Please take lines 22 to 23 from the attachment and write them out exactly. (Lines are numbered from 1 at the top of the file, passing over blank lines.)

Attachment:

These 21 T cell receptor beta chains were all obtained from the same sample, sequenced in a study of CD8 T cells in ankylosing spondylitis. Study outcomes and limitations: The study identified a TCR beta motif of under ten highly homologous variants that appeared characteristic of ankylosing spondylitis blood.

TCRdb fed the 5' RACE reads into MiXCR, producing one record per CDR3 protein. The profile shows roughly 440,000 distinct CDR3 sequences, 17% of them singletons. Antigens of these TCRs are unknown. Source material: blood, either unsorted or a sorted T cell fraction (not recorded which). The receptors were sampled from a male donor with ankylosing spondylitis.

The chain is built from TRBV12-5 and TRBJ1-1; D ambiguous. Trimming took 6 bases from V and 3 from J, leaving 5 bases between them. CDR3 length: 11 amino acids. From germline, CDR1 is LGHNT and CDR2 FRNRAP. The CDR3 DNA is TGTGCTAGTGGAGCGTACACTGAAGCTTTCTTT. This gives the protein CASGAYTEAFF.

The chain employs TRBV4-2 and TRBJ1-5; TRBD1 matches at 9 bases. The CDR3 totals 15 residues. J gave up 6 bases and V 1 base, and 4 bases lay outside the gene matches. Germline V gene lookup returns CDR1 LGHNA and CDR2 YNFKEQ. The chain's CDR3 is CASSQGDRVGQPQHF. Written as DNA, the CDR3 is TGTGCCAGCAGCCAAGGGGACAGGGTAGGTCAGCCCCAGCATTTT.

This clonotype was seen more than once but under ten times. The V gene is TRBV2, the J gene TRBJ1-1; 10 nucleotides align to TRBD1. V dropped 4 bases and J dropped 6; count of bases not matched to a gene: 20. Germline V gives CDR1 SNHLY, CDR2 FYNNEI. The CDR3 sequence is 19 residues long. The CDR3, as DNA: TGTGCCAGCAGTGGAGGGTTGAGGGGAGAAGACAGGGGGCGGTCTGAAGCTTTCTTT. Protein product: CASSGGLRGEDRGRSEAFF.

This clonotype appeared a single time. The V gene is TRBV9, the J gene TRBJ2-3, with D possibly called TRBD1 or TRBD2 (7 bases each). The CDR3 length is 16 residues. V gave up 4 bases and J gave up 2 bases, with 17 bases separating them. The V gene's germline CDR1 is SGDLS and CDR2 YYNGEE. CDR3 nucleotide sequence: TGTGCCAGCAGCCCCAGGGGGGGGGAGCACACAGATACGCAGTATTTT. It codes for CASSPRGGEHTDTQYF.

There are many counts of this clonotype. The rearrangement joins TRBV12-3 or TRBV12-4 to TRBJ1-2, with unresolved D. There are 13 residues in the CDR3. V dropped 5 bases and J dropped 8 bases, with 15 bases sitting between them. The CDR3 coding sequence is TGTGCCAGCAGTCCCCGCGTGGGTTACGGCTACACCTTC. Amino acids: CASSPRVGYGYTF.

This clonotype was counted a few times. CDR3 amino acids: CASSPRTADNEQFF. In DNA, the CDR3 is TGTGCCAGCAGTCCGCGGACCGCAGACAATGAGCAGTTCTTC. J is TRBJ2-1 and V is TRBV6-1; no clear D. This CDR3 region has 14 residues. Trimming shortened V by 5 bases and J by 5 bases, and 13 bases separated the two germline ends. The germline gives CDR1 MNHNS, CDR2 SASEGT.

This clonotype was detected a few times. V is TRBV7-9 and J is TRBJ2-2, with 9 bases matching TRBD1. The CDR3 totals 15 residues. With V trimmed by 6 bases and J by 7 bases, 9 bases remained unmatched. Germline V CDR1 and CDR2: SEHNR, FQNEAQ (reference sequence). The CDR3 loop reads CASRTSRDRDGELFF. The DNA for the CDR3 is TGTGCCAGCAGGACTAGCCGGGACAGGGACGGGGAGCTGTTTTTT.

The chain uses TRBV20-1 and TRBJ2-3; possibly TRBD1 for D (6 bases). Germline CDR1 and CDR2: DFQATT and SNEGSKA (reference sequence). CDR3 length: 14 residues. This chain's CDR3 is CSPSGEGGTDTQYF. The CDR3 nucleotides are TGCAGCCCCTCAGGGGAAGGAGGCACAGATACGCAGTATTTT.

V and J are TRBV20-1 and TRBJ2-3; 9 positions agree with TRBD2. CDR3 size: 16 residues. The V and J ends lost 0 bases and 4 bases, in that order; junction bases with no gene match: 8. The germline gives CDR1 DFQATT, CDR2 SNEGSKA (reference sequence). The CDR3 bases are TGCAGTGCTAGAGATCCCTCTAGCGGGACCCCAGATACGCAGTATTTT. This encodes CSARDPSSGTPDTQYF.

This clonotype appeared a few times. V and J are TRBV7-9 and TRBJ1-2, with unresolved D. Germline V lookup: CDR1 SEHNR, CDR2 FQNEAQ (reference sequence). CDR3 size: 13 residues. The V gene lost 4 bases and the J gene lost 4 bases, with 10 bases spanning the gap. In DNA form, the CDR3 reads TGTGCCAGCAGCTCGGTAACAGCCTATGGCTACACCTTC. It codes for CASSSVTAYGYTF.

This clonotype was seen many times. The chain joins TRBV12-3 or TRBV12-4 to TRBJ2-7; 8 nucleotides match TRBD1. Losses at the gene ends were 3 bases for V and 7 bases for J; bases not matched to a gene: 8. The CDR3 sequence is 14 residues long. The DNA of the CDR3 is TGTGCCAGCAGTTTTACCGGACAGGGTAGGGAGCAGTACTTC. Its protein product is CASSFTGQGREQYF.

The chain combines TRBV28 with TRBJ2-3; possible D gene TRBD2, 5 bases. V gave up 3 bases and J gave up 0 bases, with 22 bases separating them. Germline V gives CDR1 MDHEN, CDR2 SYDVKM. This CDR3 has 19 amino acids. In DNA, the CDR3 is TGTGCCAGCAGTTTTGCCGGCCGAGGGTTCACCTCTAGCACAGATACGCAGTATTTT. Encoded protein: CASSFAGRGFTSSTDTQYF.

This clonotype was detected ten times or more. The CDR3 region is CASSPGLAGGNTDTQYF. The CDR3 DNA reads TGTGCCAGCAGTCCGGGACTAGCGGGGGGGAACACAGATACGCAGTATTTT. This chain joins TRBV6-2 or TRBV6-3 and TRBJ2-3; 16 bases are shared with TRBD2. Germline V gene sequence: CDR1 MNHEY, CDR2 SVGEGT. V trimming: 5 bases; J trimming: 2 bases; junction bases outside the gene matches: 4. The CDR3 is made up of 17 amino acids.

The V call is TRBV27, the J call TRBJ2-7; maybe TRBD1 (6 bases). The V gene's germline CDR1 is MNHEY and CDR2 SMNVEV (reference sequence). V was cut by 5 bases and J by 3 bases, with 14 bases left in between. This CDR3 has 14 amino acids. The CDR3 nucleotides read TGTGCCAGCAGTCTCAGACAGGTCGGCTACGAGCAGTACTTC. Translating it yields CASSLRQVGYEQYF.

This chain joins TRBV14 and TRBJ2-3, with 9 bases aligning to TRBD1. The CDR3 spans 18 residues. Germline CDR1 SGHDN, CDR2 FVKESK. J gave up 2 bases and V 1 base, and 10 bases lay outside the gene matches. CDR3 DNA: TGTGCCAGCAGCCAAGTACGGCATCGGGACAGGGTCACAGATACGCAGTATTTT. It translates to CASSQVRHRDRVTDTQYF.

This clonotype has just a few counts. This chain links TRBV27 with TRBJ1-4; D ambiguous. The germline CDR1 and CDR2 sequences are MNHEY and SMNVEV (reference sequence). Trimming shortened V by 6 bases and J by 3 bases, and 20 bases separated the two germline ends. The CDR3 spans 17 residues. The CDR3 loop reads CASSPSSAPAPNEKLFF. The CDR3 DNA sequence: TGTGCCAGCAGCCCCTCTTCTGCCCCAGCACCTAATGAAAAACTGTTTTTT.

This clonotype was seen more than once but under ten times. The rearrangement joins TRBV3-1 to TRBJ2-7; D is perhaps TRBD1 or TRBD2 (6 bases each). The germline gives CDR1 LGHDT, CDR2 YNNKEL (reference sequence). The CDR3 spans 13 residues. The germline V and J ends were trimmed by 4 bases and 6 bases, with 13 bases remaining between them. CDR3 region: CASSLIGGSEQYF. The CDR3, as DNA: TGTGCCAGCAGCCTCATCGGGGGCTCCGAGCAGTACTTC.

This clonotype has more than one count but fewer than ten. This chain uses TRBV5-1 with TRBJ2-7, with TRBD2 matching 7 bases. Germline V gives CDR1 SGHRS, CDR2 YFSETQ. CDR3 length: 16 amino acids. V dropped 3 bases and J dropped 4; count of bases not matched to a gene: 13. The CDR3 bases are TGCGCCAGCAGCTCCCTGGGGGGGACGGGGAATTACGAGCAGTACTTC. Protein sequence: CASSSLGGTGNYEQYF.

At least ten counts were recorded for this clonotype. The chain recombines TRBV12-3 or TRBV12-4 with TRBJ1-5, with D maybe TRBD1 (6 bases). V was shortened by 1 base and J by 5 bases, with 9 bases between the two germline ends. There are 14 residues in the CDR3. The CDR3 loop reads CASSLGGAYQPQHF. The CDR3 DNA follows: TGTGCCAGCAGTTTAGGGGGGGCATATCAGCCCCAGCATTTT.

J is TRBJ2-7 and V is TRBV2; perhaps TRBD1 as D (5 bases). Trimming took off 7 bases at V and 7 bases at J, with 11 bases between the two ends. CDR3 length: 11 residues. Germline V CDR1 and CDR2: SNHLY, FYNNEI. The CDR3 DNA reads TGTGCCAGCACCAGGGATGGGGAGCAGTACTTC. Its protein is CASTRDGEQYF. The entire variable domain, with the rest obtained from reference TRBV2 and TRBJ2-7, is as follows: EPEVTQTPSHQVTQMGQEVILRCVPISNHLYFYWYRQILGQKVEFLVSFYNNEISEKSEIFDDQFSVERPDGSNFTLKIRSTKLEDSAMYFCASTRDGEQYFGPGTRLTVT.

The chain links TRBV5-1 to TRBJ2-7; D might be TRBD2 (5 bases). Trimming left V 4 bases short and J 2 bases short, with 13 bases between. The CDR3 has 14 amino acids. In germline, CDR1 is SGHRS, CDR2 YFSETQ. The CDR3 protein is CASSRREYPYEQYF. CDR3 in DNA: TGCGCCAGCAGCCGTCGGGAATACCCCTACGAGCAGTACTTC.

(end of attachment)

J is TRBJ2-7 and V is TRBV2; perhaps TRBD1 as D (5 bases). Trimming took off 7 bases at V and 7 bases at J, with 11 bases between the two ends. CDR3 length: 11 residues. Germline V CDR1 and CDR2: SNHLY, FYNNEI. The CDR3 DNA reads TGTGCCAGCACCAGGGATGGGGAGCAGTACTTC. Its protein is CASTRDGEQYF. The entire variable domain, with the rest obtained from reference TRBV2 and TRBJ2-7, is as follows: EPEVTQTPSHQVTQMGQEVILRCVPISNHLYFYWYRQILGQKVEFLVSFYNNEISEKSEIFDDQFSVERPDGSNFTLKIRSTKLEDSAMYFCASTRDGEQYFGPGTRLTVT.

The chain links TRBV5-1 to TRBJ2-7; D might be TRBD2 (5 bases). Trimming left V 4 bases short and J 2 bases short, with 13 bases between. The CDR3 has 14 amino acids. In germline, CDR1 is SGHRS, CDR2 YFSETQ. The CDR3 protein is CASSRREYPYEQYF. CDR3 in DNA: TGCGCCAGCAGCCGTCGGGAATACCCCTACGAGCAGTACTTC.